It is a liquid formulated with 9 herbs and has undergone many clinical trials. It has sold over 5 million bottles in Germany the last year. Iberogast has been used by natural health practitioners, doctors and patients for 40 years.
Iberogast is the #1 best selling product we have… and we sell almost 20,000 products!
The name Iberogast comes from its main component, Iberis amara, which has an anti-inflammatory effect.
How it Works:
-Digestive secretions are stimulated through the bitter receptors on the taste buds of the tongue.
-Peristalsis (the rhythmic contraction of the intestines)is regulated by exerting a relaxing or a stimulating effect on the intestinal smooth muscle.
-The lining of the stomach and intestines are protected by the stimulation of mucus production by mast cells (mucus-producing cells of the stomach and intestines) and inflammatory substances are prevented from forming within the intestinal tract.
-Excessive flatulence is prevented by reducing the formation of intestinal gases.
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Ingredients in Iberogast:
The bitter candytuft is an indigenous, herbal, white blooming plant which belongs to the Cruciferae family. The fresh plant extract of Iberis amara represents the prokinetic component in Iberogast®. It increases the tone of smooth gastro-intestinal muscles and accelerates gastro-intestinal peristalsis (Strathmann, 1983; Okpanyi, 1993). Extracts of Iberis amara are only contained in the medicine Iberogast®.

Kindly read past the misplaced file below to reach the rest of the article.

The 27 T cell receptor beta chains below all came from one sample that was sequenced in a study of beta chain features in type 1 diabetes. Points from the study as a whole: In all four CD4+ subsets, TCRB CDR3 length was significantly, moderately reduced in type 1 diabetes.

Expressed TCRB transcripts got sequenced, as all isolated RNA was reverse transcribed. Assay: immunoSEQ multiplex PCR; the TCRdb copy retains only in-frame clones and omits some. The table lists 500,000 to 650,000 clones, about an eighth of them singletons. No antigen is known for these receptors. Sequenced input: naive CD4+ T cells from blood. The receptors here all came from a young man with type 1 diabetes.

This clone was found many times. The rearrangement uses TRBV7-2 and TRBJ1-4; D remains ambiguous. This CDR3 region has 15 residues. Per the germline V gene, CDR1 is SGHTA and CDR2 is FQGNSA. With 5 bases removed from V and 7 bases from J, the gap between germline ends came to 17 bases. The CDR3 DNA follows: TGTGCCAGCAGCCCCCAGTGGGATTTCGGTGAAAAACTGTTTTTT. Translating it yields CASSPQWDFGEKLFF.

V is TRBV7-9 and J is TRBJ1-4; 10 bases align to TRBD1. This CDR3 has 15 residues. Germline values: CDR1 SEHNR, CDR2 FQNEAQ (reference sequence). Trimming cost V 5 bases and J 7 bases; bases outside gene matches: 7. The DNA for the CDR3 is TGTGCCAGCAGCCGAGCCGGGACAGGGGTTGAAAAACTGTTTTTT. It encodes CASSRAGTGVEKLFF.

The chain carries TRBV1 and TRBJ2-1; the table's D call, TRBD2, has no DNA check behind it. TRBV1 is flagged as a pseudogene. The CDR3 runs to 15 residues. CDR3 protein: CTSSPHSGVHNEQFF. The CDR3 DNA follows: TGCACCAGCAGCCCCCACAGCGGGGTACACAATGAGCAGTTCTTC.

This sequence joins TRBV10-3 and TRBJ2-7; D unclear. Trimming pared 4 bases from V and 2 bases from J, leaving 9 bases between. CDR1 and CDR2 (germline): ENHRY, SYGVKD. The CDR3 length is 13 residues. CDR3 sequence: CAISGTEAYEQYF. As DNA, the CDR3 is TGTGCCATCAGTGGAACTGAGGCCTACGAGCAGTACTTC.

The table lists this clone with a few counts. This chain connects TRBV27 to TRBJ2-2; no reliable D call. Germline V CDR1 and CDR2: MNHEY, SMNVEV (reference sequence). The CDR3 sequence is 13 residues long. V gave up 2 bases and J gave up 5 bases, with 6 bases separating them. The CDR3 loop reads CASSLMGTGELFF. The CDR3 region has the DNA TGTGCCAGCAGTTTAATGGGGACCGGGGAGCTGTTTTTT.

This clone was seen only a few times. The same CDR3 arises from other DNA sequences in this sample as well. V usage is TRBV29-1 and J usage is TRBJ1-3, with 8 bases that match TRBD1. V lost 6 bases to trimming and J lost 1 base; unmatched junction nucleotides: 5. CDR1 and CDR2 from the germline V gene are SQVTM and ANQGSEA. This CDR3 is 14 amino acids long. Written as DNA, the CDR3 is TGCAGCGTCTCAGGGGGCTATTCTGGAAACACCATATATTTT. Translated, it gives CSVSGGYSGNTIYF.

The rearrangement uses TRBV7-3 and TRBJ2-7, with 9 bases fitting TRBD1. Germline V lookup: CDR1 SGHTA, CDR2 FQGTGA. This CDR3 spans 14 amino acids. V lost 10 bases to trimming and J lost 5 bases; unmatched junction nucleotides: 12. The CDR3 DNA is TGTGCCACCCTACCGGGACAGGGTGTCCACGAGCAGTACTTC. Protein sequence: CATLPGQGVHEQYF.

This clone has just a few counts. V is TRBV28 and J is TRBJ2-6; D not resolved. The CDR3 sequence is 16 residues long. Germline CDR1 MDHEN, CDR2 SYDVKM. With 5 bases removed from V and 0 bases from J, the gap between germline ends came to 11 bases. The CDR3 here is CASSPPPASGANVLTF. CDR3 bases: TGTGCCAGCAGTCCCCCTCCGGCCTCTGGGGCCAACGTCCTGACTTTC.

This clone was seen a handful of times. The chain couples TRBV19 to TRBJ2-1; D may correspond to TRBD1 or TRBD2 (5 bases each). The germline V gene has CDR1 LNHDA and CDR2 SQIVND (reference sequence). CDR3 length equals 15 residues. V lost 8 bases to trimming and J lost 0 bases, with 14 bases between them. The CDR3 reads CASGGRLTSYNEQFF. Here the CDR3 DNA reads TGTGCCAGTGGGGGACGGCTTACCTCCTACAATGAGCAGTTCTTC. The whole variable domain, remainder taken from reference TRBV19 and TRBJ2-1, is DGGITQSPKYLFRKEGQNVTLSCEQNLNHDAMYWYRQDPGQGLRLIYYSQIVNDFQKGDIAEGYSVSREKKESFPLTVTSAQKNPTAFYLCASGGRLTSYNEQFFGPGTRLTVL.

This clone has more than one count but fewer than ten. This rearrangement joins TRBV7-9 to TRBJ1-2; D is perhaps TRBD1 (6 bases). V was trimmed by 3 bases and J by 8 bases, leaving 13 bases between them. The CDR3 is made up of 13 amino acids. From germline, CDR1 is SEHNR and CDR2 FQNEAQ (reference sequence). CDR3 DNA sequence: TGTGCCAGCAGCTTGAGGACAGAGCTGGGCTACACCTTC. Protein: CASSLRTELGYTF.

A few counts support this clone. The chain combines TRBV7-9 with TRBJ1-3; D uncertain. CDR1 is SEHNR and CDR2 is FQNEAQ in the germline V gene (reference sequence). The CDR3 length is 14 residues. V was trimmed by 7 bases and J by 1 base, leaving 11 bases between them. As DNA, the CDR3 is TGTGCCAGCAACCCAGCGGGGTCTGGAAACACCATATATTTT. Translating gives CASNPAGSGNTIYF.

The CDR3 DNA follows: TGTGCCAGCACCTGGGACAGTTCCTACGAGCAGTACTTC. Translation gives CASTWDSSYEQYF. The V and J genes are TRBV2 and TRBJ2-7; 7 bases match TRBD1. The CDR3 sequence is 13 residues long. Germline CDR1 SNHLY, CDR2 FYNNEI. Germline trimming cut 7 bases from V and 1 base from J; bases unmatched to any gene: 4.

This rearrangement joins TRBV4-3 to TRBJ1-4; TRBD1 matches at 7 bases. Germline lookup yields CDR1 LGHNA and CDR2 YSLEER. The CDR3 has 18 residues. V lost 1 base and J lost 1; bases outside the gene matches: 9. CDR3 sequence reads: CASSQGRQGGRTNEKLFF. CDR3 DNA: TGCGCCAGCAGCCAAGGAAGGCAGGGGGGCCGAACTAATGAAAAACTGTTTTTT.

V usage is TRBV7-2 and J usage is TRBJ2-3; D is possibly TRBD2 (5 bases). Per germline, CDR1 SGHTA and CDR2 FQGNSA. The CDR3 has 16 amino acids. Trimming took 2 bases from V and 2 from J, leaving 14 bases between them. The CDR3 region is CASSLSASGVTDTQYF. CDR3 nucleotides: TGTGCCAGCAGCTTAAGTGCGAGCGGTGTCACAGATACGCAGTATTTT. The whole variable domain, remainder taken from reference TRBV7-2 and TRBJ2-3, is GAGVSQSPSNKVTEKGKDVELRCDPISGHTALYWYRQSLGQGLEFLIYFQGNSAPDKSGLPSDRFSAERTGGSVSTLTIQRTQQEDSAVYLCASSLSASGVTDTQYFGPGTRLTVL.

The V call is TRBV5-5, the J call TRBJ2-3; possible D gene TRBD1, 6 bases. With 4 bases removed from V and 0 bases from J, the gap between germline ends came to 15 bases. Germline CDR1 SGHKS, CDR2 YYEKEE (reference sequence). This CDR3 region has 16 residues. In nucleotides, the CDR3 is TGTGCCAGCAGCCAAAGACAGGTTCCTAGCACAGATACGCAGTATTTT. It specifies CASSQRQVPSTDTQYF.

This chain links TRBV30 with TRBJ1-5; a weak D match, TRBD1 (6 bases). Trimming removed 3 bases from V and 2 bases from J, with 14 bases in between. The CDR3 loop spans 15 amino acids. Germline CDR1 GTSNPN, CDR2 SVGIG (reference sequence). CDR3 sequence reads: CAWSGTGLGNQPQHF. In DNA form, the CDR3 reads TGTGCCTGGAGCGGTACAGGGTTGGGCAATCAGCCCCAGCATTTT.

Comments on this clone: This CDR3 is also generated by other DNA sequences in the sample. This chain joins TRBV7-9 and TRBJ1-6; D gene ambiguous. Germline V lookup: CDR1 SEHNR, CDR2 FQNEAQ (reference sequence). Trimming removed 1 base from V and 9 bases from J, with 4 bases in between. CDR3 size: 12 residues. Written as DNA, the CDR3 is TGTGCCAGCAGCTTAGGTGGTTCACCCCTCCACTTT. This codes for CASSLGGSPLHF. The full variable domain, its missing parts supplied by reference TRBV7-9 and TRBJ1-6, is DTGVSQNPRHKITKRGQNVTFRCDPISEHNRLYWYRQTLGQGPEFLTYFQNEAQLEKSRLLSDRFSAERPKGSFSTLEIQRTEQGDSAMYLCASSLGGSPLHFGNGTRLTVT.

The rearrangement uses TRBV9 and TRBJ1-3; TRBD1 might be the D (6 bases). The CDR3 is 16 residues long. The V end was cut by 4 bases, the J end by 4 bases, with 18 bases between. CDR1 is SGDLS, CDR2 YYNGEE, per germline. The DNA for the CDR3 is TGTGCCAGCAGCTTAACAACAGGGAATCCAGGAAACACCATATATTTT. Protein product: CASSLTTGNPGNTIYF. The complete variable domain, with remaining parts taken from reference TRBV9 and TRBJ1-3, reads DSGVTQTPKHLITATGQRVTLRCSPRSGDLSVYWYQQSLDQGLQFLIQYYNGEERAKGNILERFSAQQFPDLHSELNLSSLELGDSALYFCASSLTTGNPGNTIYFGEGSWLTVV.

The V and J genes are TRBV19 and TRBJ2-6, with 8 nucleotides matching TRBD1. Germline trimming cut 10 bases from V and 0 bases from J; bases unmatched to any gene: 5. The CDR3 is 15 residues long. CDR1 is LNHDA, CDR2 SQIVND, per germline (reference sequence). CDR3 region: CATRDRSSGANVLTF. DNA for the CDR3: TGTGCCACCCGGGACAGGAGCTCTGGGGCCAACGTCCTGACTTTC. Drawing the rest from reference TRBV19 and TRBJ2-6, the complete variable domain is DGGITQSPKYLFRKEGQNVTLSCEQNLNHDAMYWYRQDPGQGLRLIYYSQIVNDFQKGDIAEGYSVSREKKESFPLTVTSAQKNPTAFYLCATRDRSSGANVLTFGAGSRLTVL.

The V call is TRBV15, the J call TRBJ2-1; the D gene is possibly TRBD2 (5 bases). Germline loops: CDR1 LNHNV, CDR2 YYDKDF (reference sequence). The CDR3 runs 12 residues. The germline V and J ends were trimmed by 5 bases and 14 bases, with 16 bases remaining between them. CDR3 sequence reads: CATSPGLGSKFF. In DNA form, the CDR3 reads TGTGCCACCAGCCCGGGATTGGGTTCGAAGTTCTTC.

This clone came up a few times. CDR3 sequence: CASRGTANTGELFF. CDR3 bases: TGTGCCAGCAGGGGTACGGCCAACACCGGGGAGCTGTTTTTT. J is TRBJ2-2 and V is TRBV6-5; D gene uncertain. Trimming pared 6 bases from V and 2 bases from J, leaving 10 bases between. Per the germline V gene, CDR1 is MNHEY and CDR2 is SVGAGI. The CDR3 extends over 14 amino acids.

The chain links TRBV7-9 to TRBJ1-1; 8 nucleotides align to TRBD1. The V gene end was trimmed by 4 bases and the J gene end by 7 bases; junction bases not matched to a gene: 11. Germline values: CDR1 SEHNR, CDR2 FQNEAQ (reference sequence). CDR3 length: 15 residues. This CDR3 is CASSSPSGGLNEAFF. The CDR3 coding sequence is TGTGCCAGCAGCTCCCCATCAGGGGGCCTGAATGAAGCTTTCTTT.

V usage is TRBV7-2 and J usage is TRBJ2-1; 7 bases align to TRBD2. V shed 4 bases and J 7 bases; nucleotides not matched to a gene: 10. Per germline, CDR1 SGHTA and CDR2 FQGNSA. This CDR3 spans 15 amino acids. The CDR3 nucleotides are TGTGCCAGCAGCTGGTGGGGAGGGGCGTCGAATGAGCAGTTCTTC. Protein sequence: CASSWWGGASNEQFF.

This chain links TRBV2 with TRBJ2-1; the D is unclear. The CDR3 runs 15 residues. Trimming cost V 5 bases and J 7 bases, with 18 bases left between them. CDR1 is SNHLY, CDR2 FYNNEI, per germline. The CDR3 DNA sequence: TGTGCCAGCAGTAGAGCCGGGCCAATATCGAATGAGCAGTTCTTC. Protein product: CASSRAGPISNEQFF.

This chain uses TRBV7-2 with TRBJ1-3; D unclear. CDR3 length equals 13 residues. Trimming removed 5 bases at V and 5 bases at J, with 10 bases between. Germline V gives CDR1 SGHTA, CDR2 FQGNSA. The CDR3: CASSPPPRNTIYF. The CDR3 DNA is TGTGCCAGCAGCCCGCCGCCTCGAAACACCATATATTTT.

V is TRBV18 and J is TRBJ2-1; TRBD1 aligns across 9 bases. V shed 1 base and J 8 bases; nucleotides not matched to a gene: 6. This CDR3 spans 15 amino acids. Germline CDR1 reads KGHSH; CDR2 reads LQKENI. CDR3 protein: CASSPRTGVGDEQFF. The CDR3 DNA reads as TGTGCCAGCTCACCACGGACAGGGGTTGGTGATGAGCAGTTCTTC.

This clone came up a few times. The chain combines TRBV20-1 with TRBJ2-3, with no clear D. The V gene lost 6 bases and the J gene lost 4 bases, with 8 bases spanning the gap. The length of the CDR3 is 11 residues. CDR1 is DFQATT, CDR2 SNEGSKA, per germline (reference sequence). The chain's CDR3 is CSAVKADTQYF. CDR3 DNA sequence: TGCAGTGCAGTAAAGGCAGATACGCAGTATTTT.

Angelica is a plant growing up to 2 m high and belongs to the Umbelliferae. The extract acts to promote digestion, to relieve cramps and to promote gastric juice production (monograph, 1990).
The genuine camomile is an indigenous plant growing to up to 50 cm high and which belongs to the Compositae family. The extract is anti inflammatory, antibacterial, cramp relieving and promotes wound healing (monograph, 1990).
The genuine caraway is an indigenous, mostly biennial, 30 – 100 cm high plant belong-ing to the Umbelliferae. The extracts act in a microbicidal manner and relieve cramps (monograph, 1990). It improves the tolerability of flatulence promoting foods (e.g. cabbage, beans).
Milk thistle fruit
Milk thistle is a 60 – 150 cm high Compositae with large, purple red flower heads. The extract acts in an hepatoprotective manner and stimulates the regeneration of liver cells (monograph, 1986).
Lemon Balm leaves
The melissa plant belongs to the labiates, grows to 30 – 70 cm high and emanates a strong lemon odour. The extract acts as a seda-tive and in an anti-flatulent manner (monograph, 1990).
The peppermint belongs to the labiates and is a 30 – 60 cm high plant which was first described in England in 1696. The extract acts in an anti-flatulent manner, relieves cramps and stimulates bile production (monograph, 1990).
Greater celandine is a 30 – 70 cm high indigenous plant which belongs to the poppy family. The extract acts to relieve cramps in bile ducts and in the gastro-intestinal tract (monograph, 1985).
Liquorice is a perennial (up to 15 years), 1 – 2 cm high shrub which belong to the papil-ionaceous flower plants. The extract shows a cramp-relieving action and accelerates the healing of stomach ulcers (monograph, 1991).
Other Ingredients: alcohol 31%.
Contains No: sugar, salt, yeast, wheat, gluten, corn, soy, dairy products, artificial coloring, artificial flavoring and preservatives. This product contains natural ingredients; color variations are normal.
Notes: Manufactured in Germany by Steigerwald GmbH
Caution: This product contains alcohol. The amount per dose is very small (less than 1/10th teaspoon). Use of this product above the labeled dosage is not recommended, especially by pregnant or nursing women, unless under the guidance of a health care practitioner.